Where Did People Get the Idea That Justice Anthony Kennedy Will Provide a Swing Vote for Abortion Rights?

The law, lawyers, and the court.
Nov. 22 2013 11:34 AM

When the Swing Justice Doesn’t Swing

Rumors of Anthony Kennedy as a moderate on abortion are wildly overblown.

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Since Kennedy joined the court, there have been 10 such peripheral abortion cases. Looking closely at them, we can see almost the same track record as with the more obvious abortion restrictions. In eight of these cases, Kennedy voted against the interests of abortion rights. What about the other two cases then? Maybe those prove he swings on abortion. Both of those cases were so uncontroversial in the context of abortion that Kennedy’s vote was joined by other justices who are universally perceived as against abortion. In both cases, Chief Justice William Rehnquist and Justice Byron White (the original dissenters in Roe) joined Kennedy, as did Scalia and Thomas (Thomas only joined for one; he wasn’t on the court for the other). In other words, if these two votes in peripheral abortion cases make Kennedy a “swing justice” on abortion, then they would also make the court’s staunchest antiabortion justices swing justices.

Further evidence that Kennedy is not a swing vote in the opinions he has authored about abortion: The language he wrote in Casey about dignity, autonomy, and self-definition was technically jointly authored by three Justices—Kennedy, O’Connor, and David Souter. Since then, however, when Kennedy has authored opinions himself about abortion, he has been blistering.

In 2000 he dissented from the court’s decision that a Nebraska restriction on second-trimester abortions was unconstitutional. Kennedy’s dissent uses language straight out of the antiabortion movement’s talking points. He calls the doctor an “abortionist.” He calls the fetus “unborn” life. He calls the abortion procedure at issue one that “many decent and civilized people find so abhorrent as to be among the most serious of crimes against human life.” He was arguably even worse in 2007 when he wrote the opinion for the court upholding a federal version of the Nebraska law. In that case, he likened the procedure to “infanticide” and paternalistically talked about the importance of preventing women from having “regret” about their decisions. In dissent, Ginsburg was so angered by Kennedy’s language that she accused him of having “hostility” toward the right to abortion and invoking an “antiabortion shibboleth” in defense of his position.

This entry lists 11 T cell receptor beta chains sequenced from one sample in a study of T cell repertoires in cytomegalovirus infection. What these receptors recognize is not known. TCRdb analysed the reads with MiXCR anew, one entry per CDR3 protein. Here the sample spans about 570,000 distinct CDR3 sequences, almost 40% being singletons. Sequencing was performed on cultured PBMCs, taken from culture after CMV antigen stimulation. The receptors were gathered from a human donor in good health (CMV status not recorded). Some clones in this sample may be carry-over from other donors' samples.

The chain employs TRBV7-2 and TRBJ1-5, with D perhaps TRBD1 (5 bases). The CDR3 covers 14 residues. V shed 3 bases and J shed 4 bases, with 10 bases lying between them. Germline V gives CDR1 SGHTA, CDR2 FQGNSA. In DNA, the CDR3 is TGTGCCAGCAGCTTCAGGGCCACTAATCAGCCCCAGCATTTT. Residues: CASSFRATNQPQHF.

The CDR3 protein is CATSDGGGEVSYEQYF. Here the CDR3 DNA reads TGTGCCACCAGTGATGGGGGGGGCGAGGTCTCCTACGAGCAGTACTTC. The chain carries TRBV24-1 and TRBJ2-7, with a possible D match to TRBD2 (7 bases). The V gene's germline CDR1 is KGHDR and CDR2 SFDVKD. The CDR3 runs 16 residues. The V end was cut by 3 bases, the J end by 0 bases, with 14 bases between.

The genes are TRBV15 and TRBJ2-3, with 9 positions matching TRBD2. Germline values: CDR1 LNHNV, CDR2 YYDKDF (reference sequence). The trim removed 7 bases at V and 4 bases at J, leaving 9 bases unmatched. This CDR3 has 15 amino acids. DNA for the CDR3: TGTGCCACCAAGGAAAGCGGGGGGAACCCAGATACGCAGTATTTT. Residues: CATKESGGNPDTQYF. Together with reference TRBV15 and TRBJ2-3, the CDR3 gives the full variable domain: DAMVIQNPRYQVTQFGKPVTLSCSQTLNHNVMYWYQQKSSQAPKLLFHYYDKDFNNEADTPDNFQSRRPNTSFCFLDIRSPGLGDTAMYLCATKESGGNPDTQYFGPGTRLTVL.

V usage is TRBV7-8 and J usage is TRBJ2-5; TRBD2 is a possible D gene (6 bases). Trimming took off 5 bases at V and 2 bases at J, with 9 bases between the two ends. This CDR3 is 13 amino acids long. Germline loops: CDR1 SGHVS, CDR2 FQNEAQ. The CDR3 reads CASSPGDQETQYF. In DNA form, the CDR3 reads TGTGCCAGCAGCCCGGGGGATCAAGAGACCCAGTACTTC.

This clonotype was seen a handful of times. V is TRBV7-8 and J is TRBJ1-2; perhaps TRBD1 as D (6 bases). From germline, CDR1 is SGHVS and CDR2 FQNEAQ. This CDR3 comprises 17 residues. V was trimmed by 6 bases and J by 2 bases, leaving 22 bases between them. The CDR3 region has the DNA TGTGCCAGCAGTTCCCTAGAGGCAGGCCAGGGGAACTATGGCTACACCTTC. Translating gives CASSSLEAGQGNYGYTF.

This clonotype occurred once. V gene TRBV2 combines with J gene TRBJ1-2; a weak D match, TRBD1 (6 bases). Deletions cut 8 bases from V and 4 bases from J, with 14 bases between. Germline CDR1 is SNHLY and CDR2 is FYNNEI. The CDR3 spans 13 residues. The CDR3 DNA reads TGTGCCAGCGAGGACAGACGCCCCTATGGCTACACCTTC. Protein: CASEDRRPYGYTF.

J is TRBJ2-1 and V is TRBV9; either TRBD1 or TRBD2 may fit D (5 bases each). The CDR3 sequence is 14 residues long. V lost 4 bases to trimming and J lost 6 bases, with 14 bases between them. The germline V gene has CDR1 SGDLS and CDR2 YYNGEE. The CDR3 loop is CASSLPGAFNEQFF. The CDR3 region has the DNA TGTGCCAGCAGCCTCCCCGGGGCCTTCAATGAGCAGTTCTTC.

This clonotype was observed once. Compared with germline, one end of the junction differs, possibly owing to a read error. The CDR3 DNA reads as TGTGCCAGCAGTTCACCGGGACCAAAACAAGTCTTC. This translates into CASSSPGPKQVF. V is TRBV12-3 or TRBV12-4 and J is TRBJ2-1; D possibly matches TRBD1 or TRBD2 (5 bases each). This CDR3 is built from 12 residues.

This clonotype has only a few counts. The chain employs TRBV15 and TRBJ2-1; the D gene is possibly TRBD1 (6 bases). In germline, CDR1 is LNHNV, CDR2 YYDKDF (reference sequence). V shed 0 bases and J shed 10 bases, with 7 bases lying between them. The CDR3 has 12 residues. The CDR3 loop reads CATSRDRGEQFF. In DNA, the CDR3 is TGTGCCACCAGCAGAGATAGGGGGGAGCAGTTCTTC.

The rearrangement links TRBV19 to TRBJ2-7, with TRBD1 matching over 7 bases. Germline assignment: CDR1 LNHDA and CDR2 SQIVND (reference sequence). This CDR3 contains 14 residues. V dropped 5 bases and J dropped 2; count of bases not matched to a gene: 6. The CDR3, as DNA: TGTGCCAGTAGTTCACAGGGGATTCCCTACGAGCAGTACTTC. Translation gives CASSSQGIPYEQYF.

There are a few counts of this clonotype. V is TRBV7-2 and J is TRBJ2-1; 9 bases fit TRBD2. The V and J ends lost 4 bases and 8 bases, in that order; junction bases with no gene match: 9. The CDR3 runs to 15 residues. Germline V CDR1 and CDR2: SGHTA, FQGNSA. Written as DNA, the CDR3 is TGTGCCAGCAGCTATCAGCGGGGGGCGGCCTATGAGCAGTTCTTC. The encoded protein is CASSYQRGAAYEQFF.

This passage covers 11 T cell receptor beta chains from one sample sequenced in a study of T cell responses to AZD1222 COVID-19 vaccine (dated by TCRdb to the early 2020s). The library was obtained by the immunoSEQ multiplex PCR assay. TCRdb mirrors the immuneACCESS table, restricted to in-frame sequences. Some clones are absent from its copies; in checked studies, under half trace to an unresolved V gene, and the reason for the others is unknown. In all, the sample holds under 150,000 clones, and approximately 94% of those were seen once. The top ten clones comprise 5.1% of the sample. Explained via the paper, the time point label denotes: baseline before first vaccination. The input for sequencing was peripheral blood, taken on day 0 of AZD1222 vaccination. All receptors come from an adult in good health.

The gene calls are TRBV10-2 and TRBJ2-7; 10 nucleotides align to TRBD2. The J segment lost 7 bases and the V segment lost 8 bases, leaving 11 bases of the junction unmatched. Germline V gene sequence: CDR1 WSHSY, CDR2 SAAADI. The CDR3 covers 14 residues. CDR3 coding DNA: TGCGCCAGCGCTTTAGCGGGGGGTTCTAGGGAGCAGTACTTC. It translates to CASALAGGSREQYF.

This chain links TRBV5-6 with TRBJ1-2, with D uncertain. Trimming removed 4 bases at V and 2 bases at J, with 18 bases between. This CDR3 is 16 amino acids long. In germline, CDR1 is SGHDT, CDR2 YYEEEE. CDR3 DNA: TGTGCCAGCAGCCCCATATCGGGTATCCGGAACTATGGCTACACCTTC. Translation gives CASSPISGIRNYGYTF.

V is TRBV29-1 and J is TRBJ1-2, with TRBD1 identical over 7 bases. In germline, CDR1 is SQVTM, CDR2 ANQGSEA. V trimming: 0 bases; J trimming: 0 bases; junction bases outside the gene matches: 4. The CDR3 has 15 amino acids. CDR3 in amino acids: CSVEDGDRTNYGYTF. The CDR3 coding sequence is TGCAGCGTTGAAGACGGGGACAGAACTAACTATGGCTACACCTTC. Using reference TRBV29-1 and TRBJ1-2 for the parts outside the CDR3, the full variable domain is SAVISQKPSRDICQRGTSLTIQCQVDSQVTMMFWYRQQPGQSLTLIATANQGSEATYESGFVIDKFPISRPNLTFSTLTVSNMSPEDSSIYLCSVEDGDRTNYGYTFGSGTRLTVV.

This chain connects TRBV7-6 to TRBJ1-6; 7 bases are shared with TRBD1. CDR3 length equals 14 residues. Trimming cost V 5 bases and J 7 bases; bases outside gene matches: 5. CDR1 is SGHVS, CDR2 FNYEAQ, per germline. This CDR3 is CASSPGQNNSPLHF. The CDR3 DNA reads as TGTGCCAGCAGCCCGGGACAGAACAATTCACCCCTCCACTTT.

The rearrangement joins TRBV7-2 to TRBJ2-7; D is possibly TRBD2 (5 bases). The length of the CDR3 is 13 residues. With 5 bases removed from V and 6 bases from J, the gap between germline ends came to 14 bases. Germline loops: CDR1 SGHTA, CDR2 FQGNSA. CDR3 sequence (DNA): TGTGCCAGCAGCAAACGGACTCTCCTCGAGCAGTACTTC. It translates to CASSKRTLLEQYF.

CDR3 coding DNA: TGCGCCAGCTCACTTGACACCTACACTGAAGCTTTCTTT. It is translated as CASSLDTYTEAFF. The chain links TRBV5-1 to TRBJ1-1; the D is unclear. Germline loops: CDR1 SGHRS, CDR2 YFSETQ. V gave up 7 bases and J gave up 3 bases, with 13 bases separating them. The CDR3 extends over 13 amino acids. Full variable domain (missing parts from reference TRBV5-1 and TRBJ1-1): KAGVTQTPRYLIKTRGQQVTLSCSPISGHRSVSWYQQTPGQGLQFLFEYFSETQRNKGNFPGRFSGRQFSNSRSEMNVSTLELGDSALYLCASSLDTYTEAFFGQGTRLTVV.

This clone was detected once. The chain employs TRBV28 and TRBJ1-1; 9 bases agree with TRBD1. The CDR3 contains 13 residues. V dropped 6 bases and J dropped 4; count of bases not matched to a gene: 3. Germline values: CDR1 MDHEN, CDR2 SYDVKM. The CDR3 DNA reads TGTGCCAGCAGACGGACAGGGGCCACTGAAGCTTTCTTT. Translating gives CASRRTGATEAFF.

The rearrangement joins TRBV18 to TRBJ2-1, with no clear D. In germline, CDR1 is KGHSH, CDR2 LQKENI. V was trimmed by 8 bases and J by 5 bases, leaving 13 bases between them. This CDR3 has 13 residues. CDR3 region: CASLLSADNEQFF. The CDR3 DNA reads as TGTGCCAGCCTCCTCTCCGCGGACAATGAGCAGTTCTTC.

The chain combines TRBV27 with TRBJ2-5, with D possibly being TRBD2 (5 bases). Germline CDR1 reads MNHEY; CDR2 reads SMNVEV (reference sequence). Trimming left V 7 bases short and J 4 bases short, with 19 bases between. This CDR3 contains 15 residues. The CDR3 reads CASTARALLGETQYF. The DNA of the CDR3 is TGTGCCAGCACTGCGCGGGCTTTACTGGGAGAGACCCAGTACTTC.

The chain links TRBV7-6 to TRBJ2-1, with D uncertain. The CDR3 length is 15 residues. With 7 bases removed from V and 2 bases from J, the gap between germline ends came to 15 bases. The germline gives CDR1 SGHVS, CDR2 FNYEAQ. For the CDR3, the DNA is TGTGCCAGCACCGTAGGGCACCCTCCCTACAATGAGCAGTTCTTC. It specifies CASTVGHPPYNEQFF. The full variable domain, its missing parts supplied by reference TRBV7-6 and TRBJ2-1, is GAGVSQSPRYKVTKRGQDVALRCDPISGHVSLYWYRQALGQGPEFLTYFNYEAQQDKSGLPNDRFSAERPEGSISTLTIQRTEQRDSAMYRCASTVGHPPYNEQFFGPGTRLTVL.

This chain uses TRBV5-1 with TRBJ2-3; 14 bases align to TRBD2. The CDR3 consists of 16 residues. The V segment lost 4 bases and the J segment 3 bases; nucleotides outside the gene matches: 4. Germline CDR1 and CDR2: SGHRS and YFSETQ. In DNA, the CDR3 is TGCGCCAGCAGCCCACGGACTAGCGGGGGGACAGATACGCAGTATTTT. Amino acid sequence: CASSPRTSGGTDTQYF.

Given all the evidence, we should be long past considering Kennedy a swing vote on abortion. He has voted to allow 20 of the 21 abortion restrictions he has evaluated to take effect. He has sided with the antiabortion position in all of the peripheral abortion cases that have been controversial. And the opinions he has written about abortion have become increasingly hostile to abortion rights.

Looking at Kennedy in this more accurate light, what can we predict about efforts to prevent antiabortion legislation from taking effect? Practically, it probably doesn’t change much in terms of litigation strategy in the Supreme Court. The other four conservative justices are almost guaranteed to vote against abortion rights, so the only option is to try to get Kennedy to take a more moderate position. For advocates before the court, that shouldn’t change, but for those of us who watch on the outside, expectations should be seriously tempered.

With those tempered expectations, all hope isn’t lost though. We have to put our efforts elsewhere and stop hoping for Kennedy to save us. Those efforts can be and have been successful. Political organizing and mobilization can work—just look at Albuquerque earlier this week or California last month. Lower courts, both state and federal, can protect abortion rights, as we’ve seen last month in the Oklahoma Supreme Court and in August in the 9th Circuit. Working to limit the effect of newly passed laws can also be somewhat successful, as Pennsylvania’s recent experience demonstrates. And with the Senate changing the filibuster rules for judicial nominees, we can now focus our efforts on pushing the president to nominate federal judges who are strong and unabashed proponents of abortion rights.

Even in this scary age, there is hope for abortion rights. But we should be honest about one thing: It’s very unlikely to come in the form of Anthony Kennedy.

David S. Cohen, associate professor at the Drexel University Thomas R. Kline School of Law, is co-author of a forthcoming book about anti-abortion terrorism and was co-counsel for plaintiffs in Ballen v. Corbett. Follow him on Twitter.


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